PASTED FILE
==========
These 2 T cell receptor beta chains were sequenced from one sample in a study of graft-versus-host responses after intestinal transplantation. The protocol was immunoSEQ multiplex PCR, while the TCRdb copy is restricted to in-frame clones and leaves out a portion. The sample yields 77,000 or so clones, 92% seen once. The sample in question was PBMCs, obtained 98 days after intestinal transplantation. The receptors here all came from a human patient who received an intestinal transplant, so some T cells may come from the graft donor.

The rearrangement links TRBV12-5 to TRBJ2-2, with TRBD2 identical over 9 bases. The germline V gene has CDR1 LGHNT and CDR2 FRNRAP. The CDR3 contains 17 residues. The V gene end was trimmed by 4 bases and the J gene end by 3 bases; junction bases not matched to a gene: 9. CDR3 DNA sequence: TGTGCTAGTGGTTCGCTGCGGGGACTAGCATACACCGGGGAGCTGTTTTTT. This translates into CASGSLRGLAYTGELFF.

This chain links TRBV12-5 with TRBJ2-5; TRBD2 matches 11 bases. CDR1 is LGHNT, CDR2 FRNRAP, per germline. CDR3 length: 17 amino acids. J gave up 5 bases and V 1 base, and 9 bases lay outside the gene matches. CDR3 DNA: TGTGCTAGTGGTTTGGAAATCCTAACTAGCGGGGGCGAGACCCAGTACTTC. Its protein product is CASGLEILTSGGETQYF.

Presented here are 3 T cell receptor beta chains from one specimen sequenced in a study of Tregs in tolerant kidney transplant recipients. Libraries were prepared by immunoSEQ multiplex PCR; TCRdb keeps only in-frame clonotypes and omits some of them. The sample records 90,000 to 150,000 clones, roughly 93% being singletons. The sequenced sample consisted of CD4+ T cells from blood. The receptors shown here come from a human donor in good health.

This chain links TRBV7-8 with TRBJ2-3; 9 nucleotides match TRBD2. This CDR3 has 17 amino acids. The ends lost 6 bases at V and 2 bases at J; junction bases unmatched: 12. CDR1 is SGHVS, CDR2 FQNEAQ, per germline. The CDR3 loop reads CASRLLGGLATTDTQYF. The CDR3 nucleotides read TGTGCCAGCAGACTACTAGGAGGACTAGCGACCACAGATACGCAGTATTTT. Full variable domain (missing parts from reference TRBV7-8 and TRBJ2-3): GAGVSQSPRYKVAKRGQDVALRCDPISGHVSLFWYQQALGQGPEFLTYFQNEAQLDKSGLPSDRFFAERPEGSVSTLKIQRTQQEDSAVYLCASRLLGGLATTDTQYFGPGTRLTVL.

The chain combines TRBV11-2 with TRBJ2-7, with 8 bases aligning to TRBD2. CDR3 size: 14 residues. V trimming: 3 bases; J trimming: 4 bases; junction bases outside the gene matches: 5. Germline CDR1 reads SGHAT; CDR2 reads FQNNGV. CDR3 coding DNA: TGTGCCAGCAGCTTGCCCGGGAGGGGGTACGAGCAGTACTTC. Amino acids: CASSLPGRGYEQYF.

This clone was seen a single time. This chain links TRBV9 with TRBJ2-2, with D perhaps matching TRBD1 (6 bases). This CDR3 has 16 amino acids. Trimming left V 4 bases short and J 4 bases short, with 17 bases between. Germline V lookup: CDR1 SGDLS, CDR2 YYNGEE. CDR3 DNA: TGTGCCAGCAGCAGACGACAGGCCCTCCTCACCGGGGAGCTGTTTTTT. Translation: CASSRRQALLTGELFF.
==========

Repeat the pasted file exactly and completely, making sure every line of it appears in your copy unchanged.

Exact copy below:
These 2 T cell receptor beta chains were sequenced from one sample in a study of graft-versus-host responses after intestinal transplantation. The protocol was immunoSEQ multiplex PCR, while the TCRdb copy is restricted to in-frame clones and leaves out a portion. The sample yields 77,000 or so clones, 92% seen once. The sample in question was PBMCs, obtained 98 days after intestinal transplantation. The receptors here all came from a human patient who received an intestinal transplant, so some T cells may come from the graft donor.

The rearrangement links TRBV12-5 to TRBJ2-2, with TRBD2 identical over 9 bases. The germline V gene has CDR1 LGHNT and CDR2 FRNRAP. The CDR3 contains 17 residues. The V gene end was trimmed by 4 bases and the J gene end by 3 bases; junction bases not matched to a gene: 9. CDR3 DNA sequence: TGTGCTAGTGGTTCGCTGCGGGGACTAGCATACACCGGGGAGCTGTTTTTT. This translates into CASGSLRGLAYTGELFF.

This chain links TRBV12-5 with TRBJ2-5; TRBD2 matches 11 bases. CDR1 is LGHNT, CDR2 FRNRAP, per germline. CDR3 length: 17 amino acids. J gave up 5 bases and V 1 base, and 9 bases lay outside the gene matches. CDR3 DNA: TGTGCTAGTGGTTTGGAAATCCTAACTAGCGGGGGCGAGACCCAGTACTTC. Its protein product is CASGLEILTSGGETQYF.

Presented here are 3 T cell receptor beta chains from one specimen sequenced in a study of Tregs in tolerant kidney transplant recipients. Libraries were prepared by immunoSEQ multiplex PCR; TCRdb keeps only in-frame clonotypes and omits some of them. The sample records 90,000 to 150,000 clones, roughly 93% being singletons. The sequenced sample consisted of CD4+ T cells from blood. The receptors shown here come from a human donor in good health.

This chain links TRBV7-8 with TRBJ2-3; 9 nucleotides match TRBD2. This CDR3 has 17 amino acids. The ends lost 6 bases at V and 2 bases at J; junction bases unmatched: 12. CDR1 is SGHVS, CDR2 FQNEAQ, per germline. The CDR3 loop reads CASRLLGGLATTDTQYF. The CDR3 nucleotides read TGTGCCAGCAGACTACTAGGAGGACTAGCGACCACAGATACGCAGTATTTT. Full variable domain (missing parts from reference TRBV7-8 and TRBJ2-3): GAGVSQSPRYKVAKRGQDVALRCDPISGHVSLFWYQQALGQGPEFLTYFQNEAQLDKSGLPSDRFFAERPEGSVSTLKIQRTQQEDSAVYLCASRLLGGLATTDTQYFGPGTRLTVL.

The chain combines TRBV11-2 with TRBJ2-7, with 8 bases aligning to TRBD2. CDR3 size: 14 residues. V trimming: 3 bases; J trimming: 4 bases; junction bases outside the gene matches: 5. Germline CDR1 reads SGHAT; CDR2 reads FQNNGV. CDR3 coding DNA: TGTGCCAGCAGCTTGCCCGGGAGGGGGTACGAGCAGTACTTC. Amino acids: CASSLPGRGYEQYF.

This clone was seen a single time. This chain links TRBV9 with TRBJ2-2, with D perhaps matching TRBD1 (6 bases). This CDR3 has 16 amino acids. Trimming left V 4 bases short and J 4 bases short, with 17 bases between. Germline V lookup: CDR1 SGDLS, CDR2 YYNGEE. CDR3 DNA: TGTGCCAGCAGCAGACGACAGGCCCTCCTCACCGGGGAGCTGTTTTTT. Translation: CASSRRQALLTGELFF.